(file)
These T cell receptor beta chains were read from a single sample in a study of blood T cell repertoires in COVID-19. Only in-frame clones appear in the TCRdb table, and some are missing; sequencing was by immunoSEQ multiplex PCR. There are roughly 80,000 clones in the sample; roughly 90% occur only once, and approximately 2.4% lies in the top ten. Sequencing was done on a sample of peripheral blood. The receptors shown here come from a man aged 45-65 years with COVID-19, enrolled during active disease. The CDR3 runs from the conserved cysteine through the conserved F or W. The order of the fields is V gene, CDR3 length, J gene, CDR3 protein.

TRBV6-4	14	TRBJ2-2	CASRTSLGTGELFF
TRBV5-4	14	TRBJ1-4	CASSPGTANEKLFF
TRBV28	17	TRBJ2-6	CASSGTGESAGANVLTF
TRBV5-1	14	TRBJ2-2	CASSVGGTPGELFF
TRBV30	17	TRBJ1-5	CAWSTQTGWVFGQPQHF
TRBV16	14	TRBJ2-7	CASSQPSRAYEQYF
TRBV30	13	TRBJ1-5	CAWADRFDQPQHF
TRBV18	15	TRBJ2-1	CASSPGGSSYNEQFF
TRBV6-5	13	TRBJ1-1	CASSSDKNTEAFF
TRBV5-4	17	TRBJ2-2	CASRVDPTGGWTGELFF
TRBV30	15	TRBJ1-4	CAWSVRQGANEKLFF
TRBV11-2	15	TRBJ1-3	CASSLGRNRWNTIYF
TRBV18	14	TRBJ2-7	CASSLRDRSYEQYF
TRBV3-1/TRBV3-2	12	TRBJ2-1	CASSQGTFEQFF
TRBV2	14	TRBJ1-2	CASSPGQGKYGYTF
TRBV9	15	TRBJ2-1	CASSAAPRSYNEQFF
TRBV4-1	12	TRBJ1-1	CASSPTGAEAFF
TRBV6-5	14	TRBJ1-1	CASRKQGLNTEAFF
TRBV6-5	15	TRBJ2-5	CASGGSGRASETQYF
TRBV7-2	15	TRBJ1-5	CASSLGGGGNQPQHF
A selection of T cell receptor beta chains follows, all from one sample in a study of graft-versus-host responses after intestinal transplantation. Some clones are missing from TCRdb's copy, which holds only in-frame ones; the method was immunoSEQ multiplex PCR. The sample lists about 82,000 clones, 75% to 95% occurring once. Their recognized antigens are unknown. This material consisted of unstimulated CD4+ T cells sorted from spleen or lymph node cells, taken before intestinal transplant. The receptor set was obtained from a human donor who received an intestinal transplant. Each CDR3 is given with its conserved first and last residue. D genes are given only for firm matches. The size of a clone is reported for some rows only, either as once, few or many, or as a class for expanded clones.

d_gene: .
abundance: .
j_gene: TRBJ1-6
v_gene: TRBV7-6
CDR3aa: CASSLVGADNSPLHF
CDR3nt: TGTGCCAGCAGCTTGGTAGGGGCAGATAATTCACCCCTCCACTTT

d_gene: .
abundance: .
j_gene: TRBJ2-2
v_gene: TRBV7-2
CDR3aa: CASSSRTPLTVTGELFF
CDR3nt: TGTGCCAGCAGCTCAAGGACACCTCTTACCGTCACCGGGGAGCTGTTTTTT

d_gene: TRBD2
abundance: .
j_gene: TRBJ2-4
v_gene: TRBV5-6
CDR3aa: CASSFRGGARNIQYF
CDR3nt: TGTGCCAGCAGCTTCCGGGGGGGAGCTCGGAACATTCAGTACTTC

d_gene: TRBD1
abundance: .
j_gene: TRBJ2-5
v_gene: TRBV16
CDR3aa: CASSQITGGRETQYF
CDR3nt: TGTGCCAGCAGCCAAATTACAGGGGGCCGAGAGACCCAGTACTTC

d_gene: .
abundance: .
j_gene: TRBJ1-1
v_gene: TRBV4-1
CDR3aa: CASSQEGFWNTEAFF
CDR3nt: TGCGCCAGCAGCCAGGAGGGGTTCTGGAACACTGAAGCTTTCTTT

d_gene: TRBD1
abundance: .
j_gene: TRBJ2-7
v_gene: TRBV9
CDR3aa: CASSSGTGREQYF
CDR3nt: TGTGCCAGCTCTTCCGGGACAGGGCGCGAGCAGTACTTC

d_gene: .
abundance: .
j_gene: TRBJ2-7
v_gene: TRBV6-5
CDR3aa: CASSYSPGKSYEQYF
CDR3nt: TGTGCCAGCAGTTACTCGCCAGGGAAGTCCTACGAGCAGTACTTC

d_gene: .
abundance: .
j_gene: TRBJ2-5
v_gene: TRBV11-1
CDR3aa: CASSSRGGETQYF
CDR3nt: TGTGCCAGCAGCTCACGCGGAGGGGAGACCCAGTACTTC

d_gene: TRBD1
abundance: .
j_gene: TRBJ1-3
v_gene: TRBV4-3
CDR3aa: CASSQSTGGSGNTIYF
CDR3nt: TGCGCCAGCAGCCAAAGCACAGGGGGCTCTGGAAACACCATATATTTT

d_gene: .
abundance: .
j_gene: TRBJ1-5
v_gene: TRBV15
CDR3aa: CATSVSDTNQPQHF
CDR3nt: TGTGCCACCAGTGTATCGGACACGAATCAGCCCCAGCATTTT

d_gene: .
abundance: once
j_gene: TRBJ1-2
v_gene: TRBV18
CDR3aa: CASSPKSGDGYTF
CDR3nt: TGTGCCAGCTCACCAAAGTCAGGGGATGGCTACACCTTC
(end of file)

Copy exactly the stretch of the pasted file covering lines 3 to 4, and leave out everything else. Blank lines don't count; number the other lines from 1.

TRBV5-4	14	TRBJ1-4	CASSPGTANEKLFF
TRBV28	17	TRBJ2-6	CASSGTGESAGANVLTF